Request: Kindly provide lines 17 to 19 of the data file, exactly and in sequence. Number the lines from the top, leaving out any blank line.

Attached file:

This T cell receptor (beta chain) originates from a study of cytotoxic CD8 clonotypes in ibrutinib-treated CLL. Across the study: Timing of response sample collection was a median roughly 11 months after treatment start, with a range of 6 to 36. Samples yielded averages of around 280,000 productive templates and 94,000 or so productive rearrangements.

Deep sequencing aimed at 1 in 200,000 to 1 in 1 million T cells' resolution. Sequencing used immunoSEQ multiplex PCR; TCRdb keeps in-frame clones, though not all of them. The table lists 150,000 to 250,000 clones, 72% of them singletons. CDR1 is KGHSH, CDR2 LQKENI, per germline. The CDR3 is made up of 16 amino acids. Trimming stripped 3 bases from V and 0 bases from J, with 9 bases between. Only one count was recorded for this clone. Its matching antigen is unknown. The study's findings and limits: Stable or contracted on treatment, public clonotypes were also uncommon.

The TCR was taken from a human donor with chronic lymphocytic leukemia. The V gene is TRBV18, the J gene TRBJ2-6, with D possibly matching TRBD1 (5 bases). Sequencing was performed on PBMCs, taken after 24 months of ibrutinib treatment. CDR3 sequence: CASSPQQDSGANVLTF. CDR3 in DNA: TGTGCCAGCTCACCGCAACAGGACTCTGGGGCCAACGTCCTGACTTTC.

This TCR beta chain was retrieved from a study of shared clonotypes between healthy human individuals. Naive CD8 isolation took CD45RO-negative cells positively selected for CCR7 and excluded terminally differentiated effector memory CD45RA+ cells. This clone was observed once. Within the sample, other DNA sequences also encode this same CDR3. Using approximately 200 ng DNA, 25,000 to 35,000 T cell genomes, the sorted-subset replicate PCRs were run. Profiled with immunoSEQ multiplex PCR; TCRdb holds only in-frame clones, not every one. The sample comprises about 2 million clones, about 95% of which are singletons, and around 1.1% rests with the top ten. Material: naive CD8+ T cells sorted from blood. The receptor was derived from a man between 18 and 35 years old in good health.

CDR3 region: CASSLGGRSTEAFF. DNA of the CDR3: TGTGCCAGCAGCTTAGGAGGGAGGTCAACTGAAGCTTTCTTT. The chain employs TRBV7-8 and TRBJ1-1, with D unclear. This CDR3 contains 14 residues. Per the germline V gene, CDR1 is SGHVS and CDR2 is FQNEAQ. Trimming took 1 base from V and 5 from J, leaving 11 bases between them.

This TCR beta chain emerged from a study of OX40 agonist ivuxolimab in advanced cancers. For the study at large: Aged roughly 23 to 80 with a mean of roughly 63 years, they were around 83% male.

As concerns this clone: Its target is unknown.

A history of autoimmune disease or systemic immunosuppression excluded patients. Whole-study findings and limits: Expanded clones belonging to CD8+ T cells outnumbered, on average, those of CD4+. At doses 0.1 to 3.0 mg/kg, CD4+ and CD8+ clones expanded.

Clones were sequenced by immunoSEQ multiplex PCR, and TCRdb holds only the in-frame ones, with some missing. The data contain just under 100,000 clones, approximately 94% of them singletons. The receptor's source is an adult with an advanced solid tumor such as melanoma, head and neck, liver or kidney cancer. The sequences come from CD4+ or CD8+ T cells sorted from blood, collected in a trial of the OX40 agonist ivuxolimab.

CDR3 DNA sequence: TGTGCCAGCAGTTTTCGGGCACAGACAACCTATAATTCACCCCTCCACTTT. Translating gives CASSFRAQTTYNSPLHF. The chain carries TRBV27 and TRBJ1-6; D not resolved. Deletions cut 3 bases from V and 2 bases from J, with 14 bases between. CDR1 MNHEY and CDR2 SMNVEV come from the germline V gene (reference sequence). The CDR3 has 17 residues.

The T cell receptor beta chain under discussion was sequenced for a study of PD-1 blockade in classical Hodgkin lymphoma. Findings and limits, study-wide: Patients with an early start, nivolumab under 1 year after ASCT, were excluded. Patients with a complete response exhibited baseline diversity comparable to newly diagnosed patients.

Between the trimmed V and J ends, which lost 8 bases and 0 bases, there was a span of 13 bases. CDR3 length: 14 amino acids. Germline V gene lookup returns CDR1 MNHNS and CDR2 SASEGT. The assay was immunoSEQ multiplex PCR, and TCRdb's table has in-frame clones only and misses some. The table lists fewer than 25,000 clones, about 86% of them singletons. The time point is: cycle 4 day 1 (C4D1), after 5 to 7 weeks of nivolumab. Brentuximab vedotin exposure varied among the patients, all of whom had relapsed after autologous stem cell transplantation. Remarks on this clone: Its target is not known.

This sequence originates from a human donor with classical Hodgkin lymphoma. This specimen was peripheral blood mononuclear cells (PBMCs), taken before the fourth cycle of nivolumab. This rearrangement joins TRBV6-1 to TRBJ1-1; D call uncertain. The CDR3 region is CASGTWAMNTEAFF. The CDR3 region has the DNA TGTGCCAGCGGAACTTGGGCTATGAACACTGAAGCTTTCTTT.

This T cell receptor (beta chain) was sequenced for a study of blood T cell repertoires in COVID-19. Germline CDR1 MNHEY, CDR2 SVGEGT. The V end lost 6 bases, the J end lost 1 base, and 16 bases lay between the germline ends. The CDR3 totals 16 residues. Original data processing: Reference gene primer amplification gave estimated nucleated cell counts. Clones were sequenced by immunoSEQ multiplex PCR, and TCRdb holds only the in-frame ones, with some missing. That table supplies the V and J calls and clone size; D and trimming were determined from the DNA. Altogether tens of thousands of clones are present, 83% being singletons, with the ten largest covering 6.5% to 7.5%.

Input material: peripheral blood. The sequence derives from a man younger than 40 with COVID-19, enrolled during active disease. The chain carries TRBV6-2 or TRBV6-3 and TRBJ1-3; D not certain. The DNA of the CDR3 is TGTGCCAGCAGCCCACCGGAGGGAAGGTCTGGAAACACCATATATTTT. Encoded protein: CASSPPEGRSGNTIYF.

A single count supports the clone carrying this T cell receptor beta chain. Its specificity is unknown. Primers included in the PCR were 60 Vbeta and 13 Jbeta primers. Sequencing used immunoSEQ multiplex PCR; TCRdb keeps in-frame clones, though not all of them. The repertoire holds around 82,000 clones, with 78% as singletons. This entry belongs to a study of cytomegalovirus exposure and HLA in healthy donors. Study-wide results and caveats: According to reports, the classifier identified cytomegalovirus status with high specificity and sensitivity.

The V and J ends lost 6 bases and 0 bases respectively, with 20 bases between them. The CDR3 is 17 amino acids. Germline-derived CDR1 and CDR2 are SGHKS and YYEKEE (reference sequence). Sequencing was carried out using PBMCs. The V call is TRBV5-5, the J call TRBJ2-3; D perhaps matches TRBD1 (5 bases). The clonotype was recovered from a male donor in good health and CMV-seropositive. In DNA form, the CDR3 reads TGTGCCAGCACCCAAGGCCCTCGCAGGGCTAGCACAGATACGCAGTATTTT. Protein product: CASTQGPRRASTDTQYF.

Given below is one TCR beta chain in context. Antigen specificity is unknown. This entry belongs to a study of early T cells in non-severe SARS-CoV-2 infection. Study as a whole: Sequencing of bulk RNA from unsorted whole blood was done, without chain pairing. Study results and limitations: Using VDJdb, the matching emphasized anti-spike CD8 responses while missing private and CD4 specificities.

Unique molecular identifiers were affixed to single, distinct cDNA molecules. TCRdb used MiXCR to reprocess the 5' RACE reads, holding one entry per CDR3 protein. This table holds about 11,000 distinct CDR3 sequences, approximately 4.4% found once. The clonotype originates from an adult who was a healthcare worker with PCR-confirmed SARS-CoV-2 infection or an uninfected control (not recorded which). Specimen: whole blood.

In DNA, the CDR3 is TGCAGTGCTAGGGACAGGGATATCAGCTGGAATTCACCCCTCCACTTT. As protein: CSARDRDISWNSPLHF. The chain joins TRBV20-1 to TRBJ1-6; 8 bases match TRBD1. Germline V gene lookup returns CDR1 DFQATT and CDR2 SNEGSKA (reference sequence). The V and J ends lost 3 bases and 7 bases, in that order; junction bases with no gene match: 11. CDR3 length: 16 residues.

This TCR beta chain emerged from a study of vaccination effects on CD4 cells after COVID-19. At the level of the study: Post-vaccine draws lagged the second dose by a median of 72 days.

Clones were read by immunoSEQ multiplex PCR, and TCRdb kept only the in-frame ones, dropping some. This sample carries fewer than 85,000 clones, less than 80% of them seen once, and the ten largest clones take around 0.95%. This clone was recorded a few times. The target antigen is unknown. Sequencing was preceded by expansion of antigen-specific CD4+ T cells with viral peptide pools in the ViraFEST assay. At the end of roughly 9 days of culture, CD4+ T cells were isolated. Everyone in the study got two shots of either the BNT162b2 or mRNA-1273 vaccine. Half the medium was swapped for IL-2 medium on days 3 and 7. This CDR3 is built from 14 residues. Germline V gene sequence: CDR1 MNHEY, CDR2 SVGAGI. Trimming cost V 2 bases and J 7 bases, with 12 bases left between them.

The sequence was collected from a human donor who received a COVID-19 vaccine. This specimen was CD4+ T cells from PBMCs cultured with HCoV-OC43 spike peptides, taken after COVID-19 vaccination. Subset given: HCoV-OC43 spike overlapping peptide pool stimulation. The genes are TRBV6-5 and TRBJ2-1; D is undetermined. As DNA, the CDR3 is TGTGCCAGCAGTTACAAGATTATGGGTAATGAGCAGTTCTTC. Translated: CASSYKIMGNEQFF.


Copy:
The V and J ends lost 6 bases and 0 bases respectively, with 20 bases between them. The CDR3 is 17 amino acids. Germline-derived CDR1 and CDR2 are SGHKS and YYEKEE (reference sequence). Sequencing was carried out using PBMCs. The V call is TRBV5-5, the J call TRBJ2-3; D perhaps matches TRBD1 (5 bases). The clonotype was recovered from a male donor in good health and CMV-seropositive. In DNA form, the CDR3 reads TGTGCCAGCACCCAAGGCCCTCGCAGGGCTAGCACAGATACGCAGTATTTT. Protein product: CASTQGPRRASTDTQYF.

Given below is one TCR beta chain in context. Antigen specificity is unknown. This entry belongs to a study of early T cells in non-severe SARS-CoV-2 infection. Study as a whole: Sequencing of bulk RNA from unsorted whole blood was done, without chain pairing. Study results and limitations: Using VDJdb, the matching emphasized anti-spike CD8 responses while missing private and CD4 specificities.

Unique molecular identifiers were affixed to single, distinct cDNA molecules. TCRdb used MiXCR to reprocess the 5' RACE reads, holding one entry per CDR3 protein. This table holds about 11,000 distinct CDR3 sequences, approximately 4.4% found once. The clonotype originates from an adult who was a healthcare worker with PCR-confirmed SARS-CoV-2 infection or an uninfected control (not recorded which). Specimen: whole blood.